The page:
In only one other conference game this season have the Badgers allowed their opponent to attempt 20 or more free throws in a game. The other one was at Indiana.
Tuesday's result, the same as Jan. 8, was a loss.
"Five for 12 for us, 17 of 20 for them," Ryan said.
The statistic says it all.
Illinois head coach Bruce Weber had a little more to say about the foul disparity, however, and Wisconsin inability to connect from the charity stripe.
"It was huge," Weber said. "They struggled from the line in the first half. They were great from [3-point range] and struggled from the line. If they would have hit their free throws in the first half, it would have been a different ball game no doubt."
While holding the Illini scoreless for the final 4:26 of the first half, the Badgers in that same span had opportunities to take the lead with shots from the free throw but were unable to capitalize.
"I thought a key stretch in the game though was right the end of the first half," Weber said. "With a 7-point lead, we don't score the last four minutes."
As a group the Badgers were a dismal 4-of-10 from the line in the first half. In a half in which the Badgers were red-hot from 3-point range (7 of 13), they could not buy a basket from the free throw line.
In fact, in the first half alone, the Badgers connected on more 3-point shots than number of free throws they hit the entire game.
On the flip side, Illinois was lights out from the line when given the opportunity. After hitting 3 of 4 in the first half, the Illini attacked Wisconsin and got them into foul trouble earlier than normal for a Badgers squad.
With 8:48 remaining in the game, the Illini drew UW's seventh team foul and from then on out, the opportunities were plentiful.
No matter whom the Badgers put at the line, Illinois connected—hitting 12 of 14 in the second half, including 10 of 12 in final 4:11.
For Wisconsin, they were able to get to the line only twice in the second half and it came during their anemic stretch to end the game. Sophomore Kamm Taylor hit 1 of 2 attempts with 1:07 remaining to pull UW within six, but the margin would only grow from that point.
"Michigan State, that game, they missed some free throws down the stretch," said Tucker, alluding to the Badgers come-from-behind win in their last home game. "Illinois made free throws. You can't expect teams to miss free throws all the time and rely on that to try and come back."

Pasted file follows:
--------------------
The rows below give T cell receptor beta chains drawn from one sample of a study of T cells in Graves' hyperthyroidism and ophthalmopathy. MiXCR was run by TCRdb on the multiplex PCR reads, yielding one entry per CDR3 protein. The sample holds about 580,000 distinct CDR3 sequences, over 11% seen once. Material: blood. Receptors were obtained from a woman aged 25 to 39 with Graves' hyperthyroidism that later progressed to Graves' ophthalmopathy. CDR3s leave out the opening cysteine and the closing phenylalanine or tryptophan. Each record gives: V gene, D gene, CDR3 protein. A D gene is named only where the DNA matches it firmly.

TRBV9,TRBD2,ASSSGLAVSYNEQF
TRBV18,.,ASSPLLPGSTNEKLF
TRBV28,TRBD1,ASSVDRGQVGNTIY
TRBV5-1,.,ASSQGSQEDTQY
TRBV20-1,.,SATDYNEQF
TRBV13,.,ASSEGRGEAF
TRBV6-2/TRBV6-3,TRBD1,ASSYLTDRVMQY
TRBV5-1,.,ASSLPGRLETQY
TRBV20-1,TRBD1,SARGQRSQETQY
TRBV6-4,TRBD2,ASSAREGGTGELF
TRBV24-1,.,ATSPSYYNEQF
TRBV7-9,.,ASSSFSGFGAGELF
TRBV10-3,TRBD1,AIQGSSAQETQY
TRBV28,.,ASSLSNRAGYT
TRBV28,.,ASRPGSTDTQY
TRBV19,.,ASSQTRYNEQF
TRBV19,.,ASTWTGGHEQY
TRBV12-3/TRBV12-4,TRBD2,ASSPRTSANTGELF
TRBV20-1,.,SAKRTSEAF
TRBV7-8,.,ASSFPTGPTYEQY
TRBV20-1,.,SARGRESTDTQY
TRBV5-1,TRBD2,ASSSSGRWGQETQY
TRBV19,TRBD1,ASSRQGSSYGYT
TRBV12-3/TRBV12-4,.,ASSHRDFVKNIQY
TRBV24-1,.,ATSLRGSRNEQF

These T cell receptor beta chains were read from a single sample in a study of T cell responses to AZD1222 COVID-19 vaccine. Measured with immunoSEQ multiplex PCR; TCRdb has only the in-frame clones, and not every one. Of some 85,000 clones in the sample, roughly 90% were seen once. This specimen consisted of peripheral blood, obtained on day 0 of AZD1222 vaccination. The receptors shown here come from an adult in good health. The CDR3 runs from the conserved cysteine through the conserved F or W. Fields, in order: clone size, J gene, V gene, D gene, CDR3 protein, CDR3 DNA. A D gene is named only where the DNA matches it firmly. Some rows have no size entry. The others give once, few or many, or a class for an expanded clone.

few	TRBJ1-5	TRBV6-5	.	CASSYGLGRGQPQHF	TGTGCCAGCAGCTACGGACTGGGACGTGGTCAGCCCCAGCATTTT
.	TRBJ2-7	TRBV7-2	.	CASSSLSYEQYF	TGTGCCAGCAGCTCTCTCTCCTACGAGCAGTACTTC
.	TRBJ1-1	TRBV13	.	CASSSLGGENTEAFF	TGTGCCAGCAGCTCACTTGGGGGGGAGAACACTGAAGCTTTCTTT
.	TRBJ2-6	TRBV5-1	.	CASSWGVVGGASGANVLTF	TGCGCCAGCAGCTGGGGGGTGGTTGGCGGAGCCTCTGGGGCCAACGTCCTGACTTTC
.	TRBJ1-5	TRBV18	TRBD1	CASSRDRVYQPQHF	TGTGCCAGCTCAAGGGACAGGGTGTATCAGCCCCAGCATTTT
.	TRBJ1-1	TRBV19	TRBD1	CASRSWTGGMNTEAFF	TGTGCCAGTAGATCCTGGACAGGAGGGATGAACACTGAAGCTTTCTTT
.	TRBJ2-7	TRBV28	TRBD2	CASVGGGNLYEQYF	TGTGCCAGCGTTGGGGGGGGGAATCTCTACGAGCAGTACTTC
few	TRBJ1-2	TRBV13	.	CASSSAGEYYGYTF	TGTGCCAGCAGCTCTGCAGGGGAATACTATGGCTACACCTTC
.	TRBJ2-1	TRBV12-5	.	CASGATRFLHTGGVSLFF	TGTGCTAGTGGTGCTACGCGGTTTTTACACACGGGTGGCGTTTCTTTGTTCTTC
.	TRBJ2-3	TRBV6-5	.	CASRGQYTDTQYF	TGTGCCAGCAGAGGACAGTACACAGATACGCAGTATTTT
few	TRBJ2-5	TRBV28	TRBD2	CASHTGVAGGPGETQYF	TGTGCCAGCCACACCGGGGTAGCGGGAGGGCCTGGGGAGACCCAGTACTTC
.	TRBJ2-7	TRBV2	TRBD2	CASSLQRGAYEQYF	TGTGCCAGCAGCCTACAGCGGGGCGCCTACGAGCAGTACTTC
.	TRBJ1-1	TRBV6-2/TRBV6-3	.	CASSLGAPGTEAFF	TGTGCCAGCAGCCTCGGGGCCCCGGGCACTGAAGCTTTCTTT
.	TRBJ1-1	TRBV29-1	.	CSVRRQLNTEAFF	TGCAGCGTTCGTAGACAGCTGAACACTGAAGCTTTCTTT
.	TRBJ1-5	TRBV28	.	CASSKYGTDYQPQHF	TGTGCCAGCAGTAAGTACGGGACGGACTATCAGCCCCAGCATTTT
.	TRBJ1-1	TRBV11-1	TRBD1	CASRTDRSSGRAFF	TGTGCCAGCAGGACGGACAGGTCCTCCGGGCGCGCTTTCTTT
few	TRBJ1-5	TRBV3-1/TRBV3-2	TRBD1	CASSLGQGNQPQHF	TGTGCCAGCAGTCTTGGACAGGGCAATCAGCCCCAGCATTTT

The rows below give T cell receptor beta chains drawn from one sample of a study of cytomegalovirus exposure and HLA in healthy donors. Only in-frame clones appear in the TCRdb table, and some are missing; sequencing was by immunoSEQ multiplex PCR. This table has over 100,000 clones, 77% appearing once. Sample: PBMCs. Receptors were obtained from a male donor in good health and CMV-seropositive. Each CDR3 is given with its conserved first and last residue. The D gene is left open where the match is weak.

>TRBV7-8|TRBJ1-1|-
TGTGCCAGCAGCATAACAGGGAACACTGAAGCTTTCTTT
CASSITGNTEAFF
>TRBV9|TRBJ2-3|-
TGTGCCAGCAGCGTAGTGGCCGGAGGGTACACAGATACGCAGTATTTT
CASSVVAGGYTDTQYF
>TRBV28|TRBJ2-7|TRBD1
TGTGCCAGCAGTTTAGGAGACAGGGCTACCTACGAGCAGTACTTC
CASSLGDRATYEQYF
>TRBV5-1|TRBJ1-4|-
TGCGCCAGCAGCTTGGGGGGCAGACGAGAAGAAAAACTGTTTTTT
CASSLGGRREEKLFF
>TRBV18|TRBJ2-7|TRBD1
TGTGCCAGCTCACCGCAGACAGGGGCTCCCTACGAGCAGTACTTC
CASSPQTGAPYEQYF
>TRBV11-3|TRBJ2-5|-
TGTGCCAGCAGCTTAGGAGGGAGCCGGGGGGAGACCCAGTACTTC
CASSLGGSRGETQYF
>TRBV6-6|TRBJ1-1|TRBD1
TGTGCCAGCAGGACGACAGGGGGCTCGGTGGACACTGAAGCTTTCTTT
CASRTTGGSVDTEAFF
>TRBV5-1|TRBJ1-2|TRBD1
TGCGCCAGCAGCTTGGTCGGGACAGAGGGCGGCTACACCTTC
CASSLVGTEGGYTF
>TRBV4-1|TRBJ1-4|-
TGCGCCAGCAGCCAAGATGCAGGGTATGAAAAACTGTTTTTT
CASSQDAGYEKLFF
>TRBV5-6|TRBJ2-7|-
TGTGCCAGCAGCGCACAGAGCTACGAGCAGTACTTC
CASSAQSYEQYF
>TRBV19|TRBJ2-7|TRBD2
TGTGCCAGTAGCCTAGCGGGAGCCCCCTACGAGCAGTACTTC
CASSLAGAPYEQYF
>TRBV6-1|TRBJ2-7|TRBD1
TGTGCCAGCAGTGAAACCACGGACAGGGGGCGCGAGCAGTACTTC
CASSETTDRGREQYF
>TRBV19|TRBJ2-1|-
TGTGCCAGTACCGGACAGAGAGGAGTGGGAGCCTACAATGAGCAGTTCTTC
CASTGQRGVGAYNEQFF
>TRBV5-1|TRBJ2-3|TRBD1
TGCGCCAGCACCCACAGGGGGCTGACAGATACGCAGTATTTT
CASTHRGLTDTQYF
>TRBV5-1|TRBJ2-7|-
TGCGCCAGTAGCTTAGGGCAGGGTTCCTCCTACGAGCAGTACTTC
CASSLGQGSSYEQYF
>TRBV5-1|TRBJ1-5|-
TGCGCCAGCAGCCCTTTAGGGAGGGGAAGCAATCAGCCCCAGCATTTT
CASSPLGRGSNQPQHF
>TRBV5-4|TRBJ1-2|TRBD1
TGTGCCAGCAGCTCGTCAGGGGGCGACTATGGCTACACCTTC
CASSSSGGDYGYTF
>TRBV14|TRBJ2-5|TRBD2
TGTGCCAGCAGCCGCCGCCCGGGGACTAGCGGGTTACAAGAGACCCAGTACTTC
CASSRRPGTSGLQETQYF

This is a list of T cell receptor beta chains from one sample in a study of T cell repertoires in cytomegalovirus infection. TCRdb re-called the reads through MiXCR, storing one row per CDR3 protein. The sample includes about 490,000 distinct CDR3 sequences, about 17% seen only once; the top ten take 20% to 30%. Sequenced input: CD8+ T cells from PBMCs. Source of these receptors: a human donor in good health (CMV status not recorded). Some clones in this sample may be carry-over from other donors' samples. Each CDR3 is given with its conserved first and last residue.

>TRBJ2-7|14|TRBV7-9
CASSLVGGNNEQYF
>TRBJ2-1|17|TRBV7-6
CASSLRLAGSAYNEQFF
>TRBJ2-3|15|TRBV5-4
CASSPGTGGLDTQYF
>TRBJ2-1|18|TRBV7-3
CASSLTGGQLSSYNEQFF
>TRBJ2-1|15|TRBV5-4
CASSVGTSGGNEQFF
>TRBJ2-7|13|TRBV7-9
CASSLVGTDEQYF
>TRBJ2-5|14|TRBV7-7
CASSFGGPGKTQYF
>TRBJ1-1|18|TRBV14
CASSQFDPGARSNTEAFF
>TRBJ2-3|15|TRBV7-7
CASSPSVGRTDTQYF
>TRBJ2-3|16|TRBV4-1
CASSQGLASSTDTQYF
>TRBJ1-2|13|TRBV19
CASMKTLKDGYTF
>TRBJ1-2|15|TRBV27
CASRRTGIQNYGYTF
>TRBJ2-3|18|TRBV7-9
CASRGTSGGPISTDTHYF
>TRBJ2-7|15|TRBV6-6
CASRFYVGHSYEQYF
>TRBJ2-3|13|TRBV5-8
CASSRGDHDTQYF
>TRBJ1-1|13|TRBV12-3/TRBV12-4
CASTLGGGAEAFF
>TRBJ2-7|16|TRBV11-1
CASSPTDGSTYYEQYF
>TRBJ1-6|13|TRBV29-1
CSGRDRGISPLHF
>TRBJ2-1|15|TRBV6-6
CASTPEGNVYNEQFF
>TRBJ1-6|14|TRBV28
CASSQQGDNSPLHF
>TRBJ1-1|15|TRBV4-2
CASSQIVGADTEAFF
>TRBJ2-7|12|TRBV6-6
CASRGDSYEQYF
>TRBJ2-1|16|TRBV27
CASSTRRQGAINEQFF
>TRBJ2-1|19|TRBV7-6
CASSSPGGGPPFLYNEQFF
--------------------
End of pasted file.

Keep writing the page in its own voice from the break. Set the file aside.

Badgers let 3s fly
After a torrid start to the game from beyond the arc, even the Badgers 3-point shots would not fall down the stretch.
Wisconsin, however, hit 7-of-13 3-pointers in the first half, including 3 of 3 from Sharif Chambliss. It was Wisconsin's long range shooting which really kept them in the game in the first half.
With five made 3-pointers from three different players in a 5:35 second span, the Badgers were able to remain competitive. Ray Nixon's back-to-back triples at 14:13 and 13:21 in the first half gave Wisconsin a 15-14 lead. Chambliss' 3 two minutes later drew UW within 21-18 with 11:49 left in the half. His triple with 2:02 left before halftime closed Illinois' advantage to 35-33.
However, in the second half, Wisconsin managed to hit only 3 of 11 from downtown and all three makes came in the first 10 minutes of the half. The last was a 3 from Tucker at the 12:44 mark, giving the Badgers their largest lead of the game.
Nixon strong off the bench
Junior forward Ray Nixon was one of the Badgers' hottest shooters from beyond the arc Tuesday night. He made 3 of 6 triples, including 3 of 5 in the first half.
Nixon played 18 minutes, tied a career high with nine points and dished out three assists.
While all nine of his points were from 3s and in the first half, Nixon was a huge spark for Wisconsin and the first Badger sub off the bench on the night.
"He gave a lot of energy," Tucker said. "You look for guys like Ray and Mike Flowers and Kam [Taylor and the guys who have the ability to step up, we look for them to step up in games like this. He's a great player, a great shooter."